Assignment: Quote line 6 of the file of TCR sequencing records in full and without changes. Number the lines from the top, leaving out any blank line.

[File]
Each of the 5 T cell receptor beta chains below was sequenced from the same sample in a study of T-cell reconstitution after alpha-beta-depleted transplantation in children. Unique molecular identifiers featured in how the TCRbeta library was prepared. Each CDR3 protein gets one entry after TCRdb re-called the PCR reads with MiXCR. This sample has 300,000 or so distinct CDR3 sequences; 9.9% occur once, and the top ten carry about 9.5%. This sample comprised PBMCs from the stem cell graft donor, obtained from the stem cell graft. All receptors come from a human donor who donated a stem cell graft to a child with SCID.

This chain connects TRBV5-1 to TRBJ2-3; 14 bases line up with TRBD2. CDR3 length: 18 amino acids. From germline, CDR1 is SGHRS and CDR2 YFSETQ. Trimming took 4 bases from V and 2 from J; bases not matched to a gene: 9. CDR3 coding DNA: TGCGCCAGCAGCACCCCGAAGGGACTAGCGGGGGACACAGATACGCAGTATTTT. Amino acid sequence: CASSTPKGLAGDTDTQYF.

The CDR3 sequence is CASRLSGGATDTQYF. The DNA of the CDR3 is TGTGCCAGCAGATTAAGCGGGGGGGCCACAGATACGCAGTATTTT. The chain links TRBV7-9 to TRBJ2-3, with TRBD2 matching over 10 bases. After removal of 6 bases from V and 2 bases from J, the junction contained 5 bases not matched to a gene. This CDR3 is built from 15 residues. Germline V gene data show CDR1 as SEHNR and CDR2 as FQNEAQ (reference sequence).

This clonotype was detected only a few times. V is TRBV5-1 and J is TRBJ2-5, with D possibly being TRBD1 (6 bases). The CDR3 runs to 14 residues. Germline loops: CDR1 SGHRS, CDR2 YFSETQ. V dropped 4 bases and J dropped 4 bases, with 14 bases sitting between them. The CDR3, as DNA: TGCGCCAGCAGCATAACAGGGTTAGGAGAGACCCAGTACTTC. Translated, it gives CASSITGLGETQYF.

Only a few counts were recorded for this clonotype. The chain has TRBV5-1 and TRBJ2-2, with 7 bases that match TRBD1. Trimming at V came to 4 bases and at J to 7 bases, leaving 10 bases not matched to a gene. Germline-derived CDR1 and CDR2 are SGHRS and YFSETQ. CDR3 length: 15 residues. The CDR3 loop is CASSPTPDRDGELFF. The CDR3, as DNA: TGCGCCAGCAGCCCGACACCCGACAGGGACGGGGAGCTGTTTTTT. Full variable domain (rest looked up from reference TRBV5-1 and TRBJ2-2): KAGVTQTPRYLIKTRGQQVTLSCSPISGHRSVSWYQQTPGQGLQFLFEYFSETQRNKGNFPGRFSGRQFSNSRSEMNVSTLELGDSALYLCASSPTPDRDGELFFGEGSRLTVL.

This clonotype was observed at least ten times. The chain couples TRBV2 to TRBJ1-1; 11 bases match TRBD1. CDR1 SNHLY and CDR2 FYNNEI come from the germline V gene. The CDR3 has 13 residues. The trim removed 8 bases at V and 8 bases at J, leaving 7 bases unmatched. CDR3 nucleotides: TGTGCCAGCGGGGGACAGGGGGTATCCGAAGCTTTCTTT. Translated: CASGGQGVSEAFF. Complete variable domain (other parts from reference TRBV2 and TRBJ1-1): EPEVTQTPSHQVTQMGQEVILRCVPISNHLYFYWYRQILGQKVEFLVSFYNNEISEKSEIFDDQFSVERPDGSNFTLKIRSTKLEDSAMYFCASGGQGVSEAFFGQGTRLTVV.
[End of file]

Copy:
This clonotype was observed at least ten times. The chain couples TRBV2 to TRBJ1-1; 11 bases match TRBD1. CDR1 SNHLY and CDR2 FYNNEI come from the germline V gene. The CDR3 has 13 residues. The trim removed 8 bases at V and 8 bases at J, leaving 7 bases unmatched. CDR3 nucleotides: TGTGCCAGCGGGGGACAGGGGGTATCCGAAGCTTTCTTT. Translated: CASGGQGVSEAFF. Complete variable domain (other parts from reference TRBV2 and TRBJ1-1): EPEVTQTPSHQVTQMGQEVILRCVPISNHLYFYWYRQILGQKVEFLVSFYNNEISEKSEIFDDQFSVERPDGSNFTLKIRSTKLEDSAMYFCASGGQGVSEAFFGQGTRLTVV.